Impact models come in lots of different forms with varying levels of complexity, but at their most simple they are a diagram showing what the problem is, how the social enterprise helps, and what changes because of that help.

A business model is how the social enterprise makes money. Some business models are more complex than others, but in the simplest form the social enterprise provides a product or service to a customer and that customer pays for it. You can check out different business models by looking at the case studies in our resources.

Some Examples

TOMS Shoes was started by Blake Mycoskie after a visit to Argentina. While traveling in Argentina he started wearing the local shoes made from canvas. He also noticed that many children in poverty ran on the streets without shoes.

Around the world this causes injury, which can lead to disease. Sickness and disease is one of the common reasons leading to decreased education in developing countries.

Based on this experience Blake did a production run of shoes and donated a pair of shoes for every pair he sold. Since starting the company they have given away 60 million pairs of new shoes to children in developing countries. TOMS has also branched out into other areas in order to provide support for clean water, eye surgery, safer childbirth and bullying reduction programs.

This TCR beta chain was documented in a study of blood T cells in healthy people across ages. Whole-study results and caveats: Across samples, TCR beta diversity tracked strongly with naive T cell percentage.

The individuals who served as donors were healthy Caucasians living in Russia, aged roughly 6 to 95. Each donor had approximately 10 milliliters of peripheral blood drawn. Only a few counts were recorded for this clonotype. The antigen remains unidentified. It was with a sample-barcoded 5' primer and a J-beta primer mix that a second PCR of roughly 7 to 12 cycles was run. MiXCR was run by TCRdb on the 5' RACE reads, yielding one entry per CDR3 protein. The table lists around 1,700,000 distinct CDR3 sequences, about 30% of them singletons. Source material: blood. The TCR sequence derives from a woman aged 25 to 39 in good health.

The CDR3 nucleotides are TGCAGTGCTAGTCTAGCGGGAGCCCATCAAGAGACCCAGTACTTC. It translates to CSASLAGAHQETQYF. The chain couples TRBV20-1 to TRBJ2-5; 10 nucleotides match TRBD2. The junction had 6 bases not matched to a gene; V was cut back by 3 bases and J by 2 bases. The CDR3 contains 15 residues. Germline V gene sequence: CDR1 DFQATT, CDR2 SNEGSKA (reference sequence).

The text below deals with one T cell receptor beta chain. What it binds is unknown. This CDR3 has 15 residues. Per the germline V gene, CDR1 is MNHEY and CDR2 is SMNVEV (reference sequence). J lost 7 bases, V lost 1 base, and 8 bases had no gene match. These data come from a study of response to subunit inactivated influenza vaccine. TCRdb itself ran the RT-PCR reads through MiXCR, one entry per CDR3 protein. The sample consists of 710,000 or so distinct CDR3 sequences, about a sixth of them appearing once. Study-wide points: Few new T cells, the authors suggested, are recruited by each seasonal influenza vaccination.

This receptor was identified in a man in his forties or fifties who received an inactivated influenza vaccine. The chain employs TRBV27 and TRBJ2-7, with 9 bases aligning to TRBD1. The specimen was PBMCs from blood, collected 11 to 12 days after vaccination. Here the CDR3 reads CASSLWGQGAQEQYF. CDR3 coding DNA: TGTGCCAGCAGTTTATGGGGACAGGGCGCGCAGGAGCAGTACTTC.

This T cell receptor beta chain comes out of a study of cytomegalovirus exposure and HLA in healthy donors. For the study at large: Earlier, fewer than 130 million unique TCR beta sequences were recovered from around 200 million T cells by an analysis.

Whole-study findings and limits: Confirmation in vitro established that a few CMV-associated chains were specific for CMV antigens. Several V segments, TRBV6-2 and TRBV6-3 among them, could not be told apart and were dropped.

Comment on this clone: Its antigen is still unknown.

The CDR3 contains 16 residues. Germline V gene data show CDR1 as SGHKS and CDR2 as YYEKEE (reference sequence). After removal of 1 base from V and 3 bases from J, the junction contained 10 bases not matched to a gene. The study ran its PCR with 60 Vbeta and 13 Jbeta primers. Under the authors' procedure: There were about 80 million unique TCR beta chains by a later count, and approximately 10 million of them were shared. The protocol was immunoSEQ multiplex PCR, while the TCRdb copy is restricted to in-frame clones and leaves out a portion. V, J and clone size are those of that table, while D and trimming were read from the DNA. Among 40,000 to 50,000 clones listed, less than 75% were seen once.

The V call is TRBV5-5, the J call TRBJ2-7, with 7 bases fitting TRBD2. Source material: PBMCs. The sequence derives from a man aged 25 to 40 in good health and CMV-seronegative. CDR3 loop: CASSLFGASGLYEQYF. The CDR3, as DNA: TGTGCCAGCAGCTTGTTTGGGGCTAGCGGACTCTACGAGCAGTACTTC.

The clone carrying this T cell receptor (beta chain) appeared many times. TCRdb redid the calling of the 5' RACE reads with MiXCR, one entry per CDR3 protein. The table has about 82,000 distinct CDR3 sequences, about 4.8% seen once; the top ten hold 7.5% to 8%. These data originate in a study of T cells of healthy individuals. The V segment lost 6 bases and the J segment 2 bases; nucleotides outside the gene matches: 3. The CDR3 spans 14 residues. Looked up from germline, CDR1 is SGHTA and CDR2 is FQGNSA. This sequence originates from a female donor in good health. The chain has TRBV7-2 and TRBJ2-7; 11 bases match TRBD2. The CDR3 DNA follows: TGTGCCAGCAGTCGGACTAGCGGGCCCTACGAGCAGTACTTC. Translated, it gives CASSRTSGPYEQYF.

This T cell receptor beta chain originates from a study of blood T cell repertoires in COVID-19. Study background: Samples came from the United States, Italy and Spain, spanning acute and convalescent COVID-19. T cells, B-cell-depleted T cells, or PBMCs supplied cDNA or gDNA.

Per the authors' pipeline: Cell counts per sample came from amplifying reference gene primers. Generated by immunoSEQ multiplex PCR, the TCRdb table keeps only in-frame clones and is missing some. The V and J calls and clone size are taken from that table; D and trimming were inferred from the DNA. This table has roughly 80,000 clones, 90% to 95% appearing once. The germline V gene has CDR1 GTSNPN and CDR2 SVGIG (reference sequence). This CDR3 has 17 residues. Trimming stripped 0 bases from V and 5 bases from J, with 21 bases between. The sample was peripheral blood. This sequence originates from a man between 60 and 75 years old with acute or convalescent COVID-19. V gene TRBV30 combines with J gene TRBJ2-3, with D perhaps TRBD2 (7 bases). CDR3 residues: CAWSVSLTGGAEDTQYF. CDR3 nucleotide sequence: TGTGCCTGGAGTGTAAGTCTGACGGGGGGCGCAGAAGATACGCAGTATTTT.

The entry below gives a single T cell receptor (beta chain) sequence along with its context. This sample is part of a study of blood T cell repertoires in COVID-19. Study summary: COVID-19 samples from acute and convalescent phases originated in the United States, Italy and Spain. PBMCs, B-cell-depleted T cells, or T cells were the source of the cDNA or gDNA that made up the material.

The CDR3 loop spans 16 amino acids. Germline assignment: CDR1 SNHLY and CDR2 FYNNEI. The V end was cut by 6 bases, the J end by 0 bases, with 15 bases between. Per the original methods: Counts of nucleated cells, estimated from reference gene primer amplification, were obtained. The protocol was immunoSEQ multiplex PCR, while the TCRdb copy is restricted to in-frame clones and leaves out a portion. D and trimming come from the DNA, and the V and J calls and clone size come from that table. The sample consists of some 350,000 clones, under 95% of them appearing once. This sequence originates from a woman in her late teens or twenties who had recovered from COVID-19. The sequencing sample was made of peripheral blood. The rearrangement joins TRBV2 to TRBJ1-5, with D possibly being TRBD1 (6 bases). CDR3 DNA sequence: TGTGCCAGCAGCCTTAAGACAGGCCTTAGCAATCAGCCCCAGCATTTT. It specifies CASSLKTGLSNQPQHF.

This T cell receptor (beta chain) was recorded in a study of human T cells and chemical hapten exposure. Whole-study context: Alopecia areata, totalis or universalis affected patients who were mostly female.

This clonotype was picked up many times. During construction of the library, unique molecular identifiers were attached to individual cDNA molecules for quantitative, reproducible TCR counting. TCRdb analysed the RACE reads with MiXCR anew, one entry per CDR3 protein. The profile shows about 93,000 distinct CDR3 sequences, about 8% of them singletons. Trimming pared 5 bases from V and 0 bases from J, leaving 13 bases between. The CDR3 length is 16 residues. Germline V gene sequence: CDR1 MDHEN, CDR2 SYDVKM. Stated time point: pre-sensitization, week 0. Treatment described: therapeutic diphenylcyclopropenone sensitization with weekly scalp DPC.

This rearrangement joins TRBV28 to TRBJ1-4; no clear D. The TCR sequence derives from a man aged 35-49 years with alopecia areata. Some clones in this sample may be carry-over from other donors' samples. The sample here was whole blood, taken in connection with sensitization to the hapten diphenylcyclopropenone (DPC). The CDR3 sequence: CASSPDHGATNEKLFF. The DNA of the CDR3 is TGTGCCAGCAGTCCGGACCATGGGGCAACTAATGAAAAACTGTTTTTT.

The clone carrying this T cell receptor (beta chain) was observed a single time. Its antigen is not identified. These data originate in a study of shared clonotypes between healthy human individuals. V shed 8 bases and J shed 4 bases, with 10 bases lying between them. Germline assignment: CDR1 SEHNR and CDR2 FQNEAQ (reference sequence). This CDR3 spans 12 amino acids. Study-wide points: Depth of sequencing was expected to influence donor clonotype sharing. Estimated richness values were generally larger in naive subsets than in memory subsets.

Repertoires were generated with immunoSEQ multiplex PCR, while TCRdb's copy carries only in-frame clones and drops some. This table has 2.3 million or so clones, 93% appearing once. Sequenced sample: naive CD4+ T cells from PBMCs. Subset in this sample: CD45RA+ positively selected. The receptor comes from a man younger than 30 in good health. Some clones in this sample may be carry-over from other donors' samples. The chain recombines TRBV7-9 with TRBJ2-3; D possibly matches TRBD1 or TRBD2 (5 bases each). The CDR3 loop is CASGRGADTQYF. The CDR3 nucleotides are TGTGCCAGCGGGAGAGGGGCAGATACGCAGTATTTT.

The model TOMS operates on is called a ‘Buy-one, give-one model’. For every item sold commercially another is donated. Harvard Business Review have written an interesting analysis of this model.

Who Gives a Crap sells toilet paper to support WaterAid projects in the developing world. Three friends launched Who Gives A Crap with a crowdfunding campaign on IndieGoGo. This was in response to learning that 2.5 billion people across the world don’t have access to a toilet, and that diarrhoea related diseases fill over half of sub-Saharan African hospital beds and kill 2,000 children under 5 every day.

For the crowd-funding campaign Simon sat on a toilet in a draughty warehouse and refused to move until enough pre-orders had been made to start production. 50 hours and one cold bottom later, they’d raised over $50,000. You can still watch the very entertaining video they used.

Who Gives a Crap create impact through a profit generating model. They donate 50% of their profits to WaterAid to build toilets and improve sanitation in the developing world. They are using the profits from their business to make the change in the world they want.

Who Gives a Crap also uses an innovative business model which is crucial to their ability to generate profits for their cause. Rather than selling their toilet paper through supermarkets, they sell direct to consumers via subscription. By selling direct they cut out the intermediaries in the supply chain which allows then to extract more profit for their purpose.